Elon Musk subpoenas Twitter whistleblower, seeking details on spam, security
WILMINGTON, Del., Aug 29 (Reuters) - Elon Musk has subpoenaed a Twitter Inc (TWTR.N) whistleblower, seeking documents and communications on the company's spam and alleged security vulnerabilities as the billionaire battles to end his agreement to buy Twitter for $44 billion, according to a court filing on Monday.
Musk sought information from whistleblower Peiter Zatko mostly about the way Twitter measures spam accounts. Musk has said he is walking away from the deal for the company because Twitter misled him and regulators about the true number of spam or bot accounts on the microblogging platform.
But Musk also sought documents and communications about alleged attempts to hide security weaknesses, compliance with a 2011 Federal Trade Commission agreement and "Twitter's engagement in any unlawful activity."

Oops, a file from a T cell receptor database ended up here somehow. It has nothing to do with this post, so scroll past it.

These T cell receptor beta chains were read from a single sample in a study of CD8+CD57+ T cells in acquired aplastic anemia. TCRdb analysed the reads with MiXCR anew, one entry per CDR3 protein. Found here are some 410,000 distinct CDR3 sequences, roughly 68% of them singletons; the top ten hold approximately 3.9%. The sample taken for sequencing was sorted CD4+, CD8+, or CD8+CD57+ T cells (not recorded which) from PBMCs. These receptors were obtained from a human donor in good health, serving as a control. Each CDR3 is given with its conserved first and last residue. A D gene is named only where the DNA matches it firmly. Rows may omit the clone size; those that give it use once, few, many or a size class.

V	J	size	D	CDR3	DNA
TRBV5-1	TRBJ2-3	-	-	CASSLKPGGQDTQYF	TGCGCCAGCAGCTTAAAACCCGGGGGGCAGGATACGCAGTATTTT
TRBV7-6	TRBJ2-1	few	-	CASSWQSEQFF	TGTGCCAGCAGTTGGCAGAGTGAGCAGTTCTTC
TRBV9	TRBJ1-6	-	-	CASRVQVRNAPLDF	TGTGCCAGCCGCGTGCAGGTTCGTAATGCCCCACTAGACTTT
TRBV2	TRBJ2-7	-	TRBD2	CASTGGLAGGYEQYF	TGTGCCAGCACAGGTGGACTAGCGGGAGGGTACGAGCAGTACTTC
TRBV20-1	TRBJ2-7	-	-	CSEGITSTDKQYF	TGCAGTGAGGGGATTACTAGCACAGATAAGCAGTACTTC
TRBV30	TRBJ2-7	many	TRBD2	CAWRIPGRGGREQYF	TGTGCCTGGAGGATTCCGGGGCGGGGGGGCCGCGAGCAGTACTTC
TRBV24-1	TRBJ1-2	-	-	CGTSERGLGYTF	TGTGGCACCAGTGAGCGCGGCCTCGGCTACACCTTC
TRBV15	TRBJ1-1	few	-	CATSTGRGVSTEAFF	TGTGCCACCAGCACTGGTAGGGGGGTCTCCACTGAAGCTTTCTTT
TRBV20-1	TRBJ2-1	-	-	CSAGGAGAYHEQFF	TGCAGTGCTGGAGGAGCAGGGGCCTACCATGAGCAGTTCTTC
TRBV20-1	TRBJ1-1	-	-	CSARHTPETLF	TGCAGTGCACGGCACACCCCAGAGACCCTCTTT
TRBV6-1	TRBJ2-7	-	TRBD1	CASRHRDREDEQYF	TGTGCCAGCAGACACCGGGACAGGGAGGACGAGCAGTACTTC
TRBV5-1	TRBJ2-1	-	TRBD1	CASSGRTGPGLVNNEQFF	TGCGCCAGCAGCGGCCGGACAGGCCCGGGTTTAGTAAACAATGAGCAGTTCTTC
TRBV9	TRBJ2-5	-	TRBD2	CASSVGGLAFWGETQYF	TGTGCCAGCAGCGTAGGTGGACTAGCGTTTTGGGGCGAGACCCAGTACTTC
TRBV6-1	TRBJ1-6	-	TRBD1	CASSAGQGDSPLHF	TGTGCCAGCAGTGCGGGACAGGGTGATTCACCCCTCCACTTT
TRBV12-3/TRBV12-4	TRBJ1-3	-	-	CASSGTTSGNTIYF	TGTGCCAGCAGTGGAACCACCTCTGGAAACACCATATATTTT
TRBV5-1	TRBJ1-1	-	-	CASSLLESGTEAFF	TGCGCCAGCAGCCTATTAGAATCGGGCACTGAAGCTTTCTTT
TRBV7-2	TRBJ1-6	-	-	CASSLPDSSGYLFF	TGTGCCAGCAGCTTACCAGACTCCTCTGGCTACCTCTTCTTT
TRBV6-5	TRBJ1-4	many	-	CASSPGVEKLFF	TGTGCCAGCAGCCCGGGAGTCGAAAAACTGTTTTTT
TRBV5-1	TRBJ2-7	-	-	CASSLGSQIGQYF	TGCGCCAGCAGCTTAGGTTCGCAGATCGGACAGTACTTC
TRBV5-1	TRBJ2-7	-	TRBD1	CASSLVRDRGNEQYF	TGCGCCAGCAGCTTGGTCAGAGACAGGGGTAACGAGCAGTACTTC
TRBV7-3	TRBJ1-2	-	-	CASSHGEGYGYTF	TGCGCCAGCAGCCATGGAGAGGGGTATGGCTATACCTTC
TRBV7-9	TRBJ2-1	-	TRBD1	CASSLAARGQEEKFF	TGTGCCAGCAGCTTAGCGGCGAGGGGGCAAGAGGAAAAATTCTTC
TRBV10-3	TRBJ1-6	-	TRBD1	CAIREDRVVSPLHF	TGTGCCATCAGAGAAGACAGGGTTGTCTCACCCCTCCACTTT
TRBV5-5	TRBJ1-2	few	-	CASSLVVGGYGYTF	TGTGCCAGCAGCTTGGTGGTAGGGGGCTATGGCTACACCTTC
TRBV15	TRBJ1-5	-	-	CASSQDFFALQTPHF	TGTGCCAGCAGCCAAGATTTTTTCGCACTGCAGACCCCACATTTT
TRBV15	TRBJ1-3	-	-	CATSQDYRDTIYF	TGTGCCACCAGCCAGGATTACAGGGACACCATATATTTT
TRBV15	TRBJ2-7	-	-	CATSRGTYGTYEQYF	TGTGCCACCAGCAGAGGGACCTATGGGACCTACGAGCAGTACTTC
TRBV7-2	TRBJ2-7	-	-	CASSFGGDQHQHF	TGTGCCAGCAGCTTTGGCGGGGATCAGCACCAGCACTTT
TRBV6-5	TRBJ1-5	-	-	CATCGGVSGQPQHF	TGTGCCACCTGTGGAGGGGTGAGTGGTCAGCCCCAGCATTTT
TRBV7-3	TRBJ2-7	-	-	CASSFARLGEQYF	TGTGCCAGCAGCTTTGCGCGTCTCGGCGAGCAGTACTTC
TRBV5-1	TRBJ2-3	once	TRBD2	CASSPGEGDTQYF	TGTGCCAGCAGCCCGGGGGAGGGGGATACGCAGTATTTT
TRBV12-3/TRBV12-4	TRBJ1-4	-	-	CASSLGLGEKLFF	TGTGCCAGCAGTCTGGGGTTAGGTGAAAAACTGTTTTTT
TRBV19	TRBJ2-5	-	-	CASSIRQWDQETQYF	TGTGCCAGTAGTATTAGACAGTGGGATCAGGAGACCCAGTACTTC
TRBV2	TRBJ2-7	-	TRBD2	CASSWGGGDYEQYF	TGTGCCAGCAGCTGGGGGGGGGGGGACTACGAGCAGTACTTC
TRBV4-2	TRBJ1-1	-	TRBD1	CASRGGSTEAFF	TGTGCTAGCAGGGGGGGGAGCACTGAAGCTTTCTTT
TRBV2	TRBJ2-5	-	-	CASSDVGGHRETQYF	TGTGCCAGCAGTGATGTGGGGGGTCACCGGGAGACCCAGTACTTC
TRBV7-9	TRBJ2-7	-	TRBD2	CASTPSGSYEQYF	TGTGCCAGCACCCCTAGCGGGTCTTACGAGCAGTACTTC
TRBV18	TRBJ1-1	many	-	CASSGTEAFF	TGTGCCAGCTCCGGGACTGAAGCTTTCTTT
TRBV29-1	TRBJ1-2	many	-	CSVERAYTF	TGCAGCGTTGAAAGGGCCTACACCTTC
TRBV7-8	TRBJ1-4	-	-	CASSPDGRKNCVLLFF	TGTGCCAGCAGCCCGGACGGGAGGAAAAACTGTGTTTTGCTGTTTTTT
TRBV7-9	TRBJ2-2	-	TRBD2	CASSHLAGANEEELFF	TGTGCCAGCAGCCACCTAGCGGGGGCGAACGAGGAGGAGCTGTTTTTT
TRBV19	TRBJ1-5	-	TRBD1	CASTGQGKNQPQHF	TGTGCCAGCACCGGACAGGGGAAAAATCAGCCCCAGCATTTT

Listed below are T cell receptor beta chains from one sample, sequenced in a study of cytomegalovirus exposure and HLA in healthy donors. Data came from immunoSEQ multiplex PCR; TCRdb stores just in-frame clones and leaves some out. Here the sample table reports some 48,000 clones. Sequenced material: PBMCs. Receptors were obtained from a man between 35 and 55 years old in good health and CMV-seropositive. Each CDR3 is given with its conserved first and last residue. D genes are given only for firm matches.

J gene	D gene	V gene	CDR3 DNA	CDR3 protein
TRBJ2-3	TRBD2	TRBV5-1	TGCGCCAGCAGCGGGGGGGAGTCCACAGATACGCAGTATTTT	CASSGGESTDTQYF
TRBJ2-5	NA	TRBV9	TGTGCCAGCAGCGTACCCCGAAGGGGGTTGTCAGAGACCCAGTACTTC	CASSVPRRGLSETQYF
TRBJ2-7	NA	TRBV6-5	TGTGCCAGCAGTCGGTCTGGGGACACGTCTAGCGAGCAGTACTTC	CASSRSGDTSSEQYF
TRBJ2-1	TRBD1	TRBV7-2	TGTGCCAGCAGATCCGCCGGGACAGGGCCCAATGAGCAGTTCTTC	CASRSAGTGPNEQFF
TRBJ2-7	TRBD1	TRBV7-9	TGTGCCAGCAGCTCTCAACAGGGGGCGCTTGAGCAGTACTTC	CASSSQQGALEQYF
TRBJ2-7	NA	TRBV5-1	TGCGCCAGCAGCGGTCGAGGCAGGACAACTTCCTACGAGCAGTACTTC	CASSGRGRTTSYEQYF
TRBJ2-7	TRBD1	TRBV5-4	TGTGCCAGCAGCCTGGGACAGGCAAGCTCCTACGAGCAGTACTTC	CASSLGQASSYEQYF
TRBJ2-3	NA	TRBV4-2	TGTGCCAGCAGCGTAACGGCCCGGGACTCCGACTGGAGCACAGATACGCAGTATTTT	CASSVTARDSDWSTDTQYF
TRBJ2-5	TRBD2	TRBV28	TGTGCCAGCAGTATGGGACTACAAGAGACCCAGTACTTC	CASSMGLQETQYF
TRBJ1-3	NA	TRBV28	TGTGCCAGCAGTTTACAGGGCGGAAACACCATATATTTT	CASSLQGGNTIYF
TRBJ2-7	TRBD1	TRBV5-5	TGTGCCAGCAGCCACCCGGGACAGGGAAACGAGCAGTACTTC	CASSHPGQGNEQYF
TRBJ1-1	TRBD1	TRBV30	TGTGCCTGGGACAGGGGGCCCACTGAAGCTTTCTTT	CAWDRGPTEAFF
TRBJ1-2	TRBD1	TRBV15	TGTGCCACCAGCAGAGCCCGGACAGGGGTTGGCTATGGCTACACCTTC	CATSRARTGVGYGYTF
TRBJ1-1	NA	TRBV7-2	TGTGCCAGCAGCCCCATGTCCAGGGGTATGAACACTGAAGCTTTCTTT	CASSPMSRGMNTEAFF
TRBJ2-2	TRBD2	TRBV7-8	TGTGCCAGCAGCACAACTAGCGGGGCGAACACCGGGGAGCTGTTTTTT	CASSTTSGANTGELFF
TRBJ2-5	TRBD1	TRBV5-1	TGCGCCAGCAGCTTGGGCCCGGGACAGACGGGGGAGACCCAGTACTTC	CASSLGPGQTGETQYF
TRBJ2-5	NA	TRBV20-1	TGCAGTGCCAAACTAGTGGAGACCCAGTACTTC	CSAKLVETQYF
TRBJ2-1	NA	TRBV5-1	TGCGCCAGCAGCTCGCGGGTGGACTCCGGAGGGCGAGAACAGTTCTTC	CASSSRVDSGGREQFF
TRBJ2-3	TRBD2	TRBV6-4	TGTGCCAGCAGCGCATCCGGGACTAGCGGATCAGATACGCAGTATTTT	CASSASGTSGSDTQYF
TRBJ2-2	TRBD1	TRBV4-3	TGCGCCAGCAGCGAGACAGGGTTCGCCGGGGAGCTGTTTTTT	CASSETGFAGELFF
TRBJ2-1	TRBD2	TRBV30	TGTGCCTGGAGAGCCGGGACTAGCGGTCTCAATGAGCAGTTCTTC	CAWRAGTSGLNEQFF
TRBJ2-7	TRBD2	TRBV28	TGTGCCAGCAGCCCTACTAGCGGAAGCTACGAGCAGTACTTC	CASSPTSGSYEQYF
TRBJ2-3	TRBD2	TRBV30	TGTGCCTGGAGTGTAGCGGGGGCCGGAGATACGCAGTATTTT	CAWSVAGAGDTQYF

A spokesman for Twitter declined to comment.
A famed hacker widely known as "Mudge," Zatko ended a stint as the head of Twitter's security earlier this year, and said in his whistleblower complaint that became public last week that the company falsely claimed it had a solid security plan. read more
The information that Musk obtains from Zatko might lay the groundwork for the Tesla Inc (TSLA.O) chief executive to introduce new fraud claims in his legal battle with Twitter, according to Ann Lipton, a professor at Tulane University Law School.
However, she said it was unclear if the judge in the Twitter litigation would allow Musk to introduce those claims given the tight schedule for the case and because Musk waived due diligence before signing the deal contract.
A Twitter attorney said at a court hearing last week that Musk's focus on spam as a way to end his agreement to buy the company was "legally irrelevant" because Twitter always said its spam counts were only estimates, not binding representations.
The two sides have sued each other and are heading to a five-day trial on Oct. 17. Musk wants out of the deal and Twitter is asking Chancellor Kathaleen McCormick of the Delaware Court of Chancery to order him to buy the company for the agreed $54.20 per share.
Twitter's stock ended down 1% at $40.04 on Monday in New York.
Our Standards: The Thomson Reuters Trust Principles.